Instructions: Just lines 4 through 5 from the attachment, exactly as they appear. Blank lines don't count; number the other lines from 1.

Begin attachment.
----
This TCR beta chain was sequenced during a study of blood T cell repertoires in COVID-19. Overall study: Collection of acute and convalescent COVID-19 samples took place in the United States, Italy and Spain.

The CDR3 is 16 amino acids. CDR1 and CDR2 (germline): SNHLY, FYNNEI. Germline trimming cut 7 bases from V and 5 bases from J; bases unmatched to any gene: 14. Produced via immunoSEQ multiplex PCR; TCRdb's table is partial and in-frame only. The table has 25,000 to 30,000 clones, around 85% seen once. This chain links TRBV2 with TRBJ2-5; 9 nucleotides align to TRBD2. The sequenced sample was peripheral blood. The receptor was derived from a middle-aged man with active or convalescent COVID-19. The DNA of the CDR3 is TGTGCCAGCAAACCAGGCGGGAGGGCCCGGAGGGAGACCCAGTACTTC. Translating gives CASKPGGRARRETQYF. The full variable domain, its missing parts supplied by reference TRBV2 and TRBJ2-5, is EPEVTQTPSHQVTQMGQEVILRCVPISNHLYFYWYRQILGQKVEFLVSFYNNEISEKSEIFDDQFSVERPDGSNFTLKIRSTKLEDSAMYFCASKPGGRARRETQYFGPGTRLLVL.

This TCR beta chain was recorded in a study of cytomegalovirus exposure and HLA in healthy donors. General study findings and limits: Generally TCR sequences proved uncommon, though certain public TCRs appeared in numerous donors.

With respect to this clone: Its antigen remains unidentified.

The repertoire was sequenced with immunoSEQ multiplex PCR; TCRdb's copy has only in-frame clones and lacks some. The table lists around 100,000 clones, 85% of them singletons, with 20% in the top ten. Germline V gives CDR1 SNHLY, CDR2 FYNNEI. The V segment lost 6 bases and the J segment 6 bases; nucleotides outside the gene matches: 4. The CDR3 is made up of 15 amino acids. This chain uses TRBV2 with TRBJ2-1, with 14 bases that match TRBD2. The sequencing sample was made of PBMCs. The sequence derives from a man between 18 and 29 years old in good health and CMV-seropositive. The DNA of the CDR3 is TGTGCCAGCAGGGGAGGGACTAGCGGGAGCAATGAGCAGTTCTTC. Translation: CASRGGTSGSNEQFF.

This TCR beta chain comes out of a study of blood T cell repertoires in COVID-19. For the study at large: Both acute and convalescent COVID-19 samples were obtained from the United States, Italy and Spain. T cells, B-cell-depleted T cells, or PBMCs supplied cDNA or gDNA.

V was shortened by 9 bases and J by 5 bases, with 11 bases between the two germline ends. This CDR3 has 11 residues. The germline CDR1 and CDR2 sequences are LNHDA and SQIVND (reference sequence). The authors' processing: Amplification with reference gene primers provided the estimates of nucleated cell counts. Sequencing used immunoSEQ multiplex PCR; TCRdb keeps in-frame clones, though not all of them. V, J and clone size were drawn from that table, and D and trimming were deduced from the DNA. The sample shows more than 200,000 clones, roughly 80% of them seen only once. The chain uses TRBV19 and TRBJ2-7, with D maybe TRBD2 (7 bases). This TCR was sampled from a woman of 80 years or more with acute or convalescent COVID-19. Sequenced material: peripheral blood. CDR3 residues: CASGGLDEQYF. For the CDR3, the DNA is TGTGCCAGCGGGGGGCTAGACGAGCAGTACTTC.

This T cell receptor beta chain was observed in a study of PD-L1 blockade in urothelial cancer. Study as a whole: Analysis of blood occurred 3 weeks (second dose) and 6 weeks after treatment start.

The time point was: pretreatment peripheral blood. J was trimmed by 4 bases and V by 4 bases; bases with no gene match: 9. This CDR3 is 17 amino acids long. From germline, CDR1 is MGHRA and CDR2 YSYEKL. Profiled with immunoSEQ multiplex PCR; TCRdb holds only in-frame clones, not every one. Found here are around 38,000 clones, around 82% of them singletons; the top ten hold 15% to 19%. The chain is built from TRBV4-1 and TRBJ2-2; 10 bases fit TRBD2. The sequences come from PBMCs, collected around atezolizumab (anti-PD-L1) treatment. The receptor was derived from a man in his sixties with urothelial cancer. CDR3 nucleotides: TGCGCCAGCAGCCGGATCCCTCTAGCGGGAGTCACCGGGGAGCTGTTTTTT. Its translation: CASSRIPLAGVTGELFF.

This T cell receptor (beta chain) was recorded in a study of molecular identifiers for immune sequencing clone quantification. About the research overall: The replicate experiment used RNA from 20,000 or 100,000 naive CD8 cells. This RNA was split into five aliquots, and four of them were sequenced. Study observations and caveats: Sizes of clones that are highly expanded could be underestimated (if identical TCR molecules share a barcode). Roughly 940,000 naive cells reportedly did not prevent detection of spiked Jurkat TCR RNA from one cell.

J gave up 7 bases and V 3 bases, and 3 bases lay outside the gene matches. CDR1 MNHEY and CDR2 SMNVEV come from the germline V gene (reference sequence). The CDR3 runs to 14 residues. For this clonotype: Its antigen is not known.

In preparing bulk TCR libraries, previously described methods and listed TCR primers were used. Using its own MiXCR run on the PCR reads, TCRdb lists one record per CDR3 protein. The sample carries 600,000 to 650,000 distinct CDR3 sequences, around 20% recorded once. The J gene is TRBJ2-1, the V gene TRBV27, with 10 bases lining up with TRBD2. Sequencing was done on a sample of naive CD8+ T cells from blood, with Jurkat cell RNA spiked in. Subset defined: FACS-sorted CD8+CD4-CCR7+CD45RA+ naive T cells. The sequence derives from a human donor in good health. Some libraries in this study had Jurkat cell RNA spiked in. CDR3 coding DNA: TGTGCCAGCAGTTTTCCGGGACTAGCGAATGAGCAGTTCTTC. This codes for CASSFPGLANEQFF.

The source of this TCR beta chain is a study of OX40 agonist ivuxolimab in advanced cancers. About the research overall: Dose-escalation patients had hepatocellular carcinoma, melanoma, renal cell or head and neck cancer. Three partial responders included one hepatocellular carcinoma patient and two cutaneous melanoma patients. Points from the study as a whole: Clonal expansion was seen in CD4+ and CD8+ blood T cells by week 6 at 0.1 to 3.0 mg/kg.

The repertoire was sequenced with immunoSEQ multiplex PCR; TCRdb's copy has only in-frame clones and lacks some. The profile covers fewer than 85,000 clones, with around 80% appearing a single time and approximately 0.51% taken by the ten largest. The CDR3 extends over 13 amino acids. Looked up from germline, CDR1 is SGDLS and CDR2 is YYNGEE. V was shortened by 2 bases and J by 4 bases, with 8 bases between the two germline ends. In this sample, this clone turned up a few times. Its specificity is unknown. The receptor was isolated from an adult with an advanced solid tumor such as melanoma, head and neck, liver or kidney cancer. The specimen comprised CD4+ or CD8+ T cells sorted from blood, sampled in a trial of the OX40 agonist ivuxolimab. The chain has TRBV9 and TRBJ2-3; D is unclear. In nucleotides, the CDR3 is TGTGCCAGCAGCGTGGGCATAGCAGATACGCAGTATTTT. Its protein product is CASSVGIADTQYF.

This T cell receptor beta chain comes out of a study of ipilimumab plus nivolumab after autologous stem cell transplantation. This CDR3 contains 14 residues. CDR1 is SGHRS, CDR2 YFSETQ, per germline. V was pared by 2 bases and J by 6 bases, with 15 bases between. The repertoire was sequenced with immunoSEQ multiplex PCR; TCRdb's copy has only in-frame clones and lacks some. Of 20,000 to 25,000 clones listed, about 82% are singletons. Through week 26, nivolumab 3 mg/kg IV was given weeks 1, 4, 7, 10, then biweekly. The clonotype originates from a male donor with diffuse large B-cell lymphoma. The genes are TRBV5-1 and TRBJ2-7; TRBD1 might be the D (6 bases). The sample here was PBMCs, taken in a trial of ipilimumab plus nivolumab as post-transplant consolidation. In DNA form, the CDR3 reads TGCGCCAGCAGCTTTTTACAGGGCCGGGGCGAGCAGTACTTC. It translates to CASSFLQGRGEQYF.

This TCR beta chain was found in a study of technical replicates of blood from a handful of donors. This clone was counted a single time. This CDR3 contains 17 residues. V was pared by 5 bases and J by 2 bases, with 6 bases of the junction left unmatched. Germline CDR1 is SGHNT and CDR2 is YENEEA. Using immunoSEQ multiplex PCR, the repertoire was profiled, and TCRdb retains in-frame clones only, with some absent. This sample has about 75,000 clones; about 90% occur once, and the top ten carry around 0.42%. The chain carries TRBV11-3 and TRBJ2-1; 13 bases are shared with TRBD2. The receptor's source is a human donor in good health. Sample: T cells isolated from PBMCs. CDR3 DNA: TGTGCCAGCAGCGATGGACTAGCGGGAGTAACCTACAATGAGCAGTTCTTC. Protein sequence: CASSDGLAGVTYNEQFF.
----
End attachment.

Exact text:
With respect to this clone: Its antigen remains unidentified.

The repertoire was sequenced with immunoSEQ multiplex PCR; TCRdb's copy has only in-frame clones and lacks some. The table lists around 100,000 clones, 85% of them singletons, with 20% in the top ten. Germline V gives CDR1 SNHLY, CDR2 FYNNEI. The V segment lost 6 bases and the J segment 6 bases; nucleotides outside the gene matches: 4. The CDR3 is made up of 15 amino acids. This chain uses TRBV2 with TRBJ2-1, with 14 bases that match TRBD2. The sequencing sample was made of PBMCs. The sequence derives from a man between 18 and 29 years old in good health and CMV-seropositive. The DNA of the CDR3 is TGTGCCAGCAGGGGAGGGACTAGCGGGAGCAATGAGCAGTTCTTC. Translation: CASRGGTSGSNEQFF.